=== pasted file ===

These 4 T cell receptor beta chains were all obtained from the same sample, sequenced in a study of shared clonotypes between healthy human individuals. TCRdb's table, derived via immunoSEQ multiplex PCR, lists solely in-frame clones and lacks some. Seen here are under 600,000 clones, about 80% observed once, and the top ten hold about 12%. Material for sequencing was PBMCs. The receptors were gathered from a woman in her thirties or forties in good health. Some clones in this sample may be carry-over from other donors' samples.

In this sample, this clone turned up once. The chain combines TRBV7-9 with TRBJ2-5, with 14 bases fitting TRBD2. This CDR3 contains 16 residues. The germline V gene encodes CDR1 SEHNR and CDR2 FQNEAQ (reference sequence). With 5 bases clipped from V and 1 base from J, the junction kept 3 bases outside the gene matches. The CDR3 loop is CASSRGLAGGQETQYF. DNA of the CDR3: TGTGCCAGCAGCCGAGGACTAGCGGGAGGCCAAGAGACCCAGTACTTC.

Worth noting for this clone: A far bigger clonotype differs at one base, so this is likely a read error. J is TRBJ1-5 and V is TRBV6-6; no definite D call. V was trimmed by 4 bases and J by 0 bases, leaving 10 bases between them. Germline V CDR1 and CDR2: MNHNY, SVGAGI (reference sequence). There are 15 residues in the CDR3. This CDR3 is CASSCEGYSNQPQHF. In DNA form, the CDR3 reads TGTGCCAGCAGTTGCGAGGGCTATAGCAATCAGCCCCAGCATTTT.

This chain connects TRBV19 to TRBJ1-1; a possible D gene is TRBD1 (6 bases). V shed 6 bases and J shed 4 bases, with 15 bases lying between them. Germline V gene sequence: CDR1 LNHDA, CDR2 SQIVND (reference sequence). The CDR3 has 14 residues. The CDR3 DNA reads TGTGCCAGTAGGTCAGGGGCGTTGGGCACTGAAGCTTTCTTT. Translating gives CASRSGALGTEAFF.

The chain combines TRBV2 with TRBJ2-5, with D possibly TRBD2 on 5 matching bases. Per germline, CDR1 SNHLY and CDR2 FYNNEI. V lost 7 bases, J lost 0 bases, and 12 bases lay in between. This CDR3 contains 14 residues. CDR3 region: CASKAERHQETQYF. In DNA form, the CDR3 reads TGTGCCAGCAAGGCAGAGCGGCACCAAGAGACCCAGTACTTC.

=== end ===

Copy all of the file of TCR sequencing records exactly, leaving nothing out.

These 4 T cell receptor beta chains were all obtained from the same sample, sequenced in a study of shared clonotypes between healthy human individuals. TCRdb's table, derived via immunoSEQ multiplex PCR, lists solely in-frame clones and lacks some. Seen here are under 600,000 clones, about 80% observed once, and the top ten hold about 12%. Material for sequencing was PBMCs. The receptors were gathered from a woman in her thirties or forties in good health. Some clones in this sample may be carry-over from other donors' samples.

In this sample, this clone turned up once. The chain combines TRBV7-9 with TRBJ2-5, with 14 bases fitting TRBD2. This CDR3 contains 16 residues. The germline V gene encodes CDR1 SEHNR and CDR2 FQNEAQ (reference sequence). With 5 bases clipped from V and 1 base from J, the junction kept 3 bases outside the gene matches. The CDR3 loop is CASSRGLAGGQETQYF. DNA of the CDR3: TGTGCCAGCAGCCGAGGACTAGCGGGAGGCCAAGAGACCCAGTACTTC.

Worth noting for this clone: A far bigger clonotype differs at one base, so this is likely a read error. J is TRBJ1-5 and V is TRBV6-6; no definite D call. V was trimmed by 4 bases and J by 0 bases, leaving 10 bases between them. Germline V CDR1 and CDR2: MNHNY, SVGAGI (reference sequence). There are 15 residues in the CDR3. This CDR3 is CASSCEGYSNQPQHF. In DNA form, the CDR3 reads TGTGCCAGCAGTTGCGAGGGCTATAGCAATCAGCCCCAGCATTTT.

This chain connects TRBV19 to TRBJ1-1; a possible D gene is TRBD1 (6 bases). V shed 6 bases and J shed 4 bases, with 15 bases lying between them. Germline V gene sequence: CDR1 LNHDA, CDR2 SQIVND (reference sequence). The CDR3 has 14 residues. The CDR3 DNA reads TGTGCCAGTAGGTCAGGGGCGTTGGGCACTGAAGCTTTCTTT. Translating gives CASRSGALGTEAFF.

The chain combines TRBV2 with TRBJ2-5, with D possibly TRBD2 on 5 matching bases. Per germline, CDR1 SNHLY and CDR2 FYNNEI. V lost 7 bases, J lost 0 bases, and 12 bases lay in between. This CDR3 contains 14 residues. CDR3 region: CASKAERHQETQYF. In DNA form, the CDR3 reads TGTGCCAGCAAGGCAGAGCGGCACCAAGAGACCCAGTACTTC.